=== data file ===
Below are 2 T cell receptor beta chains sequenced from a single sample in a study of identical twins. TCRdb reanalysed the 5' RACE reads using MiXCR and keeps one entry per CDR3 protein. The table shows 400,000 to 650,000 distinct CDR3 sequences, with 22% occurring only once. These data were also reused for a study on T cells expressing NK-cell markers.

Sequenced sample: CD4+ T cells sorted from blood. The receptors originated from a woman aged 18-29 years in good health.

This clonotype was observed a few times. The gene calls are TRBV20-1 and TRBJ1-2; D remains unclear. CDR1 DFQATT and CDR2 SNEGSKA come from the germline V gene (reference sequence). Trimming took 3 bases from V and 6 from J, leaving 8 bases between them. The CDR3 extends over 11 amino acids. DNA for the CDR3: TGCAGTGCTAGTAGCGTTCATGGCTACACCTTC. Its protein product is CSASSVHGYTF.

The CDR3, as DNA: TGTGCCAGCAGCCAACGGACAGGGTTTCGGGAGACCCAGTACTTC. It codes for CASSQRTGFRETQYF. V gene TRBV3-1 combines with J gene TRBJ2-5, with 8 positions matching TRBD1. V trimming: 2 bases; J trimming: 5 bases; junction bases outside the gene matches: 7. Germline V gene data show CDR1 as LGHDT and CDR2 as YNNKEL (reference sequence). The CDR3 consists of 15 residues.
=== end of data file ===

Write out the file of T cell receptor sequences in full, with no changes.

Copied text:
Below are 2 T cell receptor beta chains sequenced from a single sample in a study of identical twins. TCRdb reanalysed the 5' RACE reads using MiXCR and keeps one entry per CDR3 protein. The table shows 400,000 to 650,000 distinct CDR3 sequences, with 22% occurring only once. These data were also reused for a study on T cells expressing NK-cell markers.

Sequenced sample: CD4+ T cells sorted from blood. The receptors originated from a woman aged 18-29 years in good health.

This clonotype was observed a few times. The gene calls are TRBV20-1 and TRBJ1-2; D remains unclear. CDR1 DFQATT and CDR2 SNEGSKA come from the germline V gene (reference sequence). Trimming took 3 bases from V and 6 from J, leaving 8 bases between them. The CDR3 extends over 11 amino acids. DNA for the CDR3: TGCAGTGCTAGTAGCGTTCATGGCTACACCTTC. Its protein product is CSASSVHGYTF.

The CDR3, as DNA: TGTGCCAGCAGCCAACGGACAGGGTTTCGGGAGACCCAGTACTTC. It codes for CASSQRTGFRETQYF. V gene TRBV3-1 combines with J gene TRBJ2-5, with 8 positions matching TRBD1. V trimming: 2 bases; J trimming: 5 bases; junction bases outside the gene matches: 7. Germline V gene data show CDR1 as LGHDT and CDR2 as YNNKEL (reference sequence). The CDR3 consists of 15 residues.